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4 Training Tips For Becoming A Better Shot

1.Gaining a Sight Picture

So, a difference between shooting on the range and shooting in a real life is that when you’re on the range, you will typically squint and close the non-dominant eye.

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For a right-handed shooter, you’ll keep the right eye open and close the left eye. They will gain the sight picture, rear, and front sights. Focus on the front sight, and then have your slope trigger pull through to the rear.

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In a “time is life” situation, where you have a huge adrenaline dump, it’s pretty much impossible to be squinting one eye.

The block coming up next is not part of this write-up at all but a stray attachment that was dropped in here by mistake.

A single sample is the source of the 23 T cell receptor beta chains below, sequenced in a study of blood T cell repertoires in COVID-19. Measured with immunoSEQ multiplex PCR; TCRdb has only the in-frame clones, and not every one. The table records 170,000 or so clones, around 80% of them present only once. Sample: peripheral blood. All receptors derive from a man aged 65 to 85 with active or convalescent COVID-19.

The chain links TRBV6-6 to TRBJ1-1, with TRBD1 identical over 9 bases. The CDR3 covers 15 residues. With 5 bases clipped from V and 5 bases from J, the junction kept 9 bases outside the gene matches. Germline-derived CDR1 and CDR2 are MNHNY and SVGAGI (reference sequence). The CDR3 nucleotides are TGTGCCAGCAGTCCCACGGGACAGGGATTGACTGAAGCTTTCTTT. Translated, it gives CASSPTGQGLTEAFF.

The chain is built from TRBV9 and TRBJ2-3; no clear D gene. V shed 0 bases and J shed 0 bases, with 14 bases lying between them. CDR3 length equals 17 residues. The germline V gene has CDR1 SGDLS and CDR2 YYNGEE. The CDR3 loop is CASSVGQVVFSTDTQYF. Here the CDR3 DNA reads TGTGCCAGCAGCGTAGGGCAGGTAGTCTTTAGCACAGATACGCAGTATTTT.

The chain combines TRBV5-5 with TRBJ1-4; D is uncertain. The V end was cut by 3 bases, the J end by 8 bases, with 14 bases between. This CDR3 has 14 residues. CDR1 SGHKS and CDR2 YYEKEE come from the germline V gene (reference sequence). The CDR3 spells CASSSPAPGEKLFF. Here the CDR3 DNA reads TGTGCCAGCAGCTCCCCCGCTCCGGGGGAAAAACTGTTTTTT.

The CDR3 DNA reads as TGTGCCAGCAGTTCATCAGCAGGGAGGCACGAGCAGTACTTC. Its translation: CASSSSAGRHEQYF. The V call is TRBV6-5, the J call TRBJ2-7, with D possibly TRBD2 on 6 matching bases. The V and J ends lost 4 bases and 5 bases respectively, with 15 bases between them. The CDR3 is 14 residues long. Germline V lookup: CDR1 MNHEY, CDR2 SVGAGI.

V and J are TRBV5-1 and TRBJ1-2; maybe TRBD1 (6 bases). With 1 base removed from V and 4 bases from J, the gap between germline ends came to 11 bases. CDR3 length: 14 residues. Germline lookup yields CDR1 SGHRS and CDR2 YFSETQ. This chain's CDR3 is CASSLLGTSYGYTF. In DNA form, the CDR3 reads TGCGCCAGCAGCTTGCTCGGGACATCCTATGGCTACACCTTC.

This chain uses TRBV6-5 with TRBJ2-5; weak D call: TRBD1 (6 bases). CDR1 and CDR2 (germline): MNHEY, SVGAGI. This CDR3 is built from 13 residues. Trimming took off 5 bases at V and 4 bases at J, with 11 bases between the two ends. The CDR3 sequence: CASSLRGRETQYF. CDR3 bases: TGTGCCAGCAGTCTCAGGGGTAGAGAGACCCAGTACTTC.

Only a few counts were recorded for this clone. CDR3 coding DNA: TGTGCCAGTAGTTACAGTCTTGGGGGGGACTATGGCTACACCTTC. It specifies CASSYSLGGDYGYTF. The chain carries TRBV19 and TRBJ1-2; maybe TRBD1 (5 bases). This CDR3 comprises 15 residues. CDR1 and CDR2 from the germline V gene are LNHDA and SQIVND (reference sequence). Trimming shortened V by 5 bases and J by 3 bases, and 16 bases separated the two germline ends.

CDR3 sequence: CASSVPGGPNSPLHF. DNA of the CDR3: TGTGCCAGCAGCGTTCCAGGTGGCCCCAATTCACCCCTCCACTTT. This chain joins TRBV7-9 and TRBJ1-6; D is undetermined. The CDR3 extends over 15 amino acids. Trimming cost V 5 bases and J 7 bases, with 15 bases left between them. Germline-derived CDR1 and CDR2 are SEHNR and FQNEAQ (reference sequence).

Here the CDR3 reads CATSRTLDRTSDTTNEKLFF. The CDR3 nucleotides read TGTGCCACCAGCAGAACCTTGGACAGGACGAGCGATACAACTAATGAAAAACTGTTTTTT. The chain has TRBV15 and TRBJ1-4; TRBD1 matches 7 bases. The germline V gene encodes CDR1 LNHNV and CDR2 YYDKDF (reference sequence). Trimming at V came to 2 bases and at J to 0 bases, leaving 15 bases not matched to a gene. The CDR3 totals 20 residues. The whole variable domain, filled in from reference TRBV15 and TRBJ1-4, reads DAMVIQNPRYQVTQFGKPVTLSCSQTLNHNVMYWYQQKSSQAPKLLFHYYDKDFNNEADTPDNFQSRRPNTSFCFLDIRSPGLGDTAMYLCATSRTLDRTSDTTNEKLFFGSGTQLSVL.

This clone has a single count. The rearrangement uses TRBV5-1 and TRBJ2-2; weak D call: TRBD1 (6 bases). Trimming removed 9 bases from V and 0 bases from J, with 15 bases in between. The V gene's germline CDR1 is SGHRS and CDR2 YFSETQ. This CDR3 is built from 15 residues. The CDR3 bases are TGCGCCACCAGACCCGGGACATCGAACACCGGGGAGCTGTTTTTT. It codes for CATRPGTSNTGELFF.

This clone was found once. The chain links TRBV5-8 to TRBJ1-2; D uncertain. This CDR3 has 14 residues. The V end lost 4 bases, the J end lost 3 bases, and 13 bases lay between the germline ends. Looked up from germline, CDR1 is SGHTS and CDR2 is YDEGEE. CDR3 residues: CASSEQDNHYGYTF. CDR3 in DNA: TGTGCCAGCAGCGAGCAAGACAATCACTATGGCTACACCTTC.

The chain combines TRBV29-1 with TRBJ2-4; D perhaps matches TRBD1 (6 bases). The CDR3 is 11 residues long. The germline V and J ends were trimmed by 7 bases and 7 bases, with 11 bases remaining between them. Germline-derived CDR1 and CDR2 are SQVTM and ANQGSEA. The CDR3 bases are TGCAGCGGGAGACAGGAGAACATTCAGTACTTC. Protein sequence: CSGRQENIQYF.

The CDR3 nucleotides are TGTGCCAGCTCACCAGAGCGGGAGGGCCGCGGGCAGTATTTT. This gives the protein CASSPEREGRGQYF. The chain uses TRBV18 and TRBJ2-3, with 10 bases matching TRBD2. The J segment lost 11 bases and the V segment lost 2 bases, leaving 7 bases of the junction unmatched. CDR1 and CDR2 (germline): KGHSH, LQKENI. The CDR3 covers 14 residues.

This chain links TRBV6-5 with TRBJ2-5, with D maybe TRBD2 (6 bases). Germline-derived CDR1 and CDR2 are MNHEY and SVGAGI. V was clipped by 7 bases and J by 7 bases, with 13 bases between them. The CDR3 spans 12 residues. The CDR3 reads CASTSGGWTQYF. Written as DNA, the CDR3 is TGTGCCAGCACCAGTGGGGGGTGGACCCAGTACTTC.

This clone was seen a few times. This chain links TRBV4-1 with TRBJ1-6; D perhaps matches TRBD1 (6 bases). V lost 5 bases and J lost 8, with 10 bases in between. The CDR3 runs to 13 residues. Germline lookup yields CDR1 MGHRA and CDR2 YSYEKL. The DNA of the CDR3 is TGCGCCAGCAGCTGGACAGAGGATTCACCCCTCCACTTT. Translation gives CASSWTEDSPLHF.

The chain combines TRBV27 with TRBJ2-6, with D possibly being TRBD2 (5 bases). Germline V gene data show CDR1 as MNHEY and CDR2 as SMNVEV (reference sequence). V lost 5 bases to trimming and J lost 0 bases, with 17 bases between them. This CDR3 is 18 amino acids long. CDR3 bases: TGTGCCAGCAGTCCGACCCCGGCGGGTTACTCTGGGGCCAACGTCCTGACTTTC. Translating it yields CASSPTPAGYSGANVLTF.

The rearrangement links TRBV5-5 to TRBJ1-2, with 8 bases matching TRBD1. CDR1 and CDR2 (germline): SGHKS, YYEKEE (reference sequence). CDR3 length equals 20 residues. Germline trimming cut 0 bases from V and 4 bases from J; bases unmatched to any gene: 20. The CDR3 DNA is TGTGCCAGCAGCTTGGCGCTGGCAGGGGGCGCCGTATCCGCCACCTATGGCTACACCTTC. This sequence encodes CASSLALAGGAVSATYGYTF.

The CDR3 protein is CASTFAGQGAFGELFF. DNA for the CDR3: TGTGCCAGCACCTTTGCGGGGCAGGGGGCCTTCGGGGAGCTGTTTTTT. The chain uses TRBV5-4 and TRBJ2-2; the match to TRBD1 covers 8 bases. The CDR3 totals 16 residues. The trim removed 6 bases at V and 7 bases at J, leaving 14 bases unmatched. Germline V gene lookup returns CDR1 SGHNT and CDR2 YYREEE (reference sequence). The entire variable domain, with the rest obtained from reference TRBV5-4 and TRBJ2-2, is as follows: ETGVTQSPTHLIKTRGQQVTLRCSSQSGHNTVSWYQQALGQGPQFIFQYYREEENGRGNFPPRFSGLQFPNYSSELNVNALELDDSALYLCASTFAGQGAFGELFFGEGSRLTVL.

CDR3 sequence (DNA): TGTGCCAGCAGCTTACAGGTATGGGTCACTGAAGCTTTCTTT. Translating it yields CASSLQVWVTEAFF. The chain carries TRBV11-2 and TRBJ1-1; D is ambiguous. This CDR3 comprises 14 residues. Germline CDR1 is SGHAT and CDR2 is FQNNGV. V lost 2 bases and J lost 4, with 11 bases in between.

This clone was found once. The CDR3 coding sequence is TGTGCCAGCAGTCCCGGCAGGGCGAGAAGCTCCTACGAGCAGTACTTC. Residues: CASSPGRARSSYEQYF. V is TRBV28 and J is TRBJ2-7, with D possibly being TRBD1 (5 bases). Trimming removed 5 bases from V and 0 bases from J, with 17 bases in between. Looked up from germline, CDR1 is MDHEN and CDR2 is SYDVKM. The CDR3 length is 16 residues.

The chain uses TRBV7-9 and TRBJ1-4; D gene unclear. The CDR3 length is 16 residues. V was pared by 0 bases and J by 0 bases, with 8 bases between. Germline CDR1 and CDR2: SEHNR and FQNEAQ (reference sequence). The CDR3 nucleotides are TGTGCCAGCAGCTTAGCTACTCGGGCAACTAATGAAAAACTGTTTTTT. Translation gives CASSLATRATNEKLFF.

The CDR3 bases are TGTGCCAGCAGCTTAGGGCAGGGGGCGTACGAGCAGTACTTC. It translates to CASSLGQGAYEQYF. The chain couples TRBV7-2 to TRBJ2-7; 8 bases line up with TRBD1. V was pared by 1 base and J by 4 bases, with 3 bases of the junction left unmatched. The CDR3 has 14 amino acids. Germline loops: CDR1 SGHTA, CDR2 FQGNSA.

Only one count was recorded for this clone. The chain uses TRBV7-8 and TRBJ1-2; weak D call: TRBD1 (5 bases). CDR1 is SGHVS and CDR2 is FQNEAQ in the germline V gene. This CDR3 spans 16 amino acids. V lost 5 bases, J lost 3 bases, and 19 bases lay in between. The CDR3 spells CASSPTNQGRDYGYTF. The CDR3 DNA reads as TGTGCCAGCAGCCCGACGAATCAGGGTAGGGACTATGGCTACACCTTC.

Your nostrils are flared, sucking as much oxygen as you can get. Your hands are going to get tingly; because your body is diverting all the blood to the major organs. You’re going to lose fine motor sensory functions. And your heart is going to race out of your chest.

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So, how do we compensate for that lack of training? Well, you need to practice keeping both eyes open.

So, when I pull my gun, raise it and press out. I see the rear sight and front sight. Keeping both eyes open, my dominant eye (my right eye) will take priority, and I will start to see the front sight very clearly.

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But, I have both eyes open. Believing that you’re going to have one eye closed—pulling some type of Jack-Sparrow-pirate trick under a“time is life”situation—is a falsehood. It’s not going to happen.